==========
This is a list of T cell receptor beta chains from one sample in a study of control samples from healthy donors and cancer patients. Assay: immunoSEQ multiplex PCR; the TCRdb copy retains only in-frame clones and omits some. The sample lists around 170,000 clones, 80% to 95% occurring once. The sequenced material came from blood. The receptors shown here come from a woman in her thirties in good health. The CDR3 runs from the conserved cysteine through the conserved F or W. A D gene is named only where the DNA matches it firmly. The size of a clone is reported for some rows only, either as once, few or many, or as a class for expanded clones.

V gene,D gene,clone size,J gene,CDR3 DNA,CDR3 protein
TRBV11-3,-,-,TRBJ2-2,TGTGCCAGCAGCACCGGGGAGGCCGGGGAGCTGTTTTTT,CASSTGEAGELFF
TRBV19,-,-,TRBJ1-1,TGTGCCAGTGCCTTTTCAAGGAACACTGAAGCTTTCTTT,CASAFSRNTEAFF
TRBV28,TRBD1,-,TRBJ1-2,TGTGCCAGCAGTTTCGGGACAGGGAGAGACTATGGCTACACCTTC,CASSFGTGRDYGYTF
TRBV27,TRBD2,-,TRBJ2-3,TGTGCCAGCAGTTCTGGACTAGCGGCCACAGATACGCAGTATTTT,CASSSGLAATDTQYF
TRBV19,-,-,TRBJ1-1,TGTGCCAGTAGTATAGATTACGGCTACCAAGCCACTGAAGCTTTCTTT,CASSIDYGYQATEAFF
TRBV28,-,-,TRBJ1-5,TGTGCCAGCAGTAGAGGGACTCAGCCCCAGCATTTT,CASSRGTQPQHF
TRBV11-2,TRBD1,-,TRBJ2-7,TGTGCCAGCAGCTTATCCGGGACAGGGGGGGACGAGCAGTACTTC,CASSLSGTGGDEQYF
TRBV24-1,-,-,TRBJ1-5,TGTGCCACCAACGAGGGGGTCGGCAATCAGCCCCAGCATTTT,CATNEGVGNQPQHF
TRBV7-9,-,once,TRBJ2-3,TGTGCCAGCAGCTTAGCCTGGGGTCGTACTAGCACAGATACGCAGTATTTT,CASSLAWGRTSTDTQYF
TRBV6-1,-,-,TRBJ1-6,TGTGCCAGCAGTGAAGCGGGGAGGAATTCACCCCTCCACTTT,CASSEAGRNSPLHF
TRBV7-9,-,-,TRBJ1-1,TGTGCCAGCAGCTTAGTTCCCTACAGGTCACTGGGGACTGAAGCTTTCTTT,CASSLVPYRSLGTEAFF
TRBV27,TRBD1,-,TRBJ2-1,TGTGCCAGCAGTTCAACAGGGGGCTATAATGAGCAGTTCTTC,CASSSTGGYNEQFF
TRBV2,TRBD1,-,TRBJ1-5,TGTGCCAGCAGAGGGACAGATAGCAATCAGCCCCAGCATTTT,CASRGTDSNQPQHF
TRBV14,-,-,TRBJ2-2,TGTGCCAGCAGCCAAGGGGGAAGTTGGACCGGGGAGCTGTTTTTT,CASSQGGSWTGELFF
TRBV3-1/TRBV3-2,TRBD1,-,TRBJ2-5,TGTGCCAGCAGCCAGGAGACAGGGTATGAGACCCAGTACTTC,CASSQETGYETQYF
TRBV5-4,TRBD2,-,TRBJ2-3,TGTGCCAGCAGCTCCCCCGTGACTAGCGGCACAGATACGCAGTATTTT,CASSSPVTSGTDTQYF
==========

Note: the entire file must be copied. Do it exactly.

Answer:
This is a list of T cell receptor beta chains from one sample in a study of control samples from healthy donors and cancer patients. Assay: immunoSEQ multiplex PCR; the TCRdb copy retains only in-frame clones and omits some. The sample lists around 170,000 clones, 80% to 95% occurring once. The sequenced material came from blood. The receptors shown here come from a woman in her thirties in good health. The CDR3 runs from the conserved cysteine through the conserved F or W. A D gene is named only where the DNA matches it firmly. The size of a clone is reported for some rows only, either as once, few or many, or as a class for expanded clones.

V gene,D gene,clone size,J gene,CDR3 DNA,CDR3 protein
TRBV11-3,-,-,TRBJ2-2,TGTGCCAGCAGCACCGGGGAGGCCGGGGAGCTGTTTTTT,CASSTGEAGELFF
TRBV19,-,-,TRBJ1-1,TGTGCCAGTGCCTTTTCAAGGAACACTGAAGCTTTCTTT,CASAFSRNTEAFF
TRBV28,TRBD1,-,TRBJ1-2,TGTGCCAGCAGTTTCGGGACAGGGAGAGACTATGGCTACACCTTC,CASSFGTGRDYGYTF
TRBV27,TRBD2,-,TRBJ2-3,TGTGCCAGCAGTTCTGGACTAGCGGCCACAGATACGCAGTATTTT,CASSSGLAATDTQYF
TRBV19,-,-,TRBJ1-1,TGTGCCAGTAGTATAGATTACGGCTACCAAGCCACTGAAGCTTTCTTT,CASSIDYGYQATEAFF
TRBV28,-,-,TRBJ1-5,TGTGCCAGCAGTAGAGGGACTCAGCCCCAGCATTTT,CASSRGTQPQHF
TRBV11-2,TRBD1,-,TRBJ2-7,TGTGCCAGCAGCTTATCCGGGACAGGGGGGGACGAGCAGTACTTC,CASSLSGTGGDEQYF
TRBV24-1,-,-,TRBJ1-5,TGTGCCACCAACGAGGGGGTCGGCAATCAGCCCCAGCATTTT,CATNEGVGNQPQHF
TRBV7-9,-,once,TRBJ2-3,TGTGCCAGCAGCTTAGCCTGGGGTCGTACTAGCACAGATACGCAGTATTTT,CASSLAWGRTSTDTQYF
TRBV6-1,-,-,TRBJ1-6,TGTGCCAGCAGTGAAGCGGGGAGGAATTCACCCCTCCACTTT,CASSEAGRNSPLHF
TRBV7-9,-,-,TRBJ1-1,TGTGCCAGCAGCTTAGTTCCCTACAGGTCACTGGGGACTGAAGCTTTCTTT,CASSLVPYRSLGTEAFF
TRBV27,TRBD1,-,TRBJ2-1,TGTGCCAGCAGTTCAACAGGGGGCTATAATGAGCAGTTCTTC,CASSSTGGYNEQFF
TRBV2,TRBD1,-,TRBJ1-5,TGTGCCAGCAGAGGGACAGATAGCAATCAGCCCCAGCATTTT,CASRGTDSNQPQHF
TRBV14,-,-,TRBJ2-2,TGTGCCAGCAGCCAAGGGGGAAGTTGGACCGGGGAGCTGTTTTTT,CASSQGGSWTGELFF
TRBV3-1/TRBV3-2,TRBD1,-,TRBJ2-5,TGTGCCAGCAGCCAGGAGACAGGGTATGAGACCCAGTACTTC,CASSQETGYETQYF
TRBV5-4,TRBD2,-,TRBJ2-3,TGTGCCAGCAGCTCCCCCGTGACTAGCGGCACAGATACGCAGTATTTT,CASSSPVTSGTDTQYF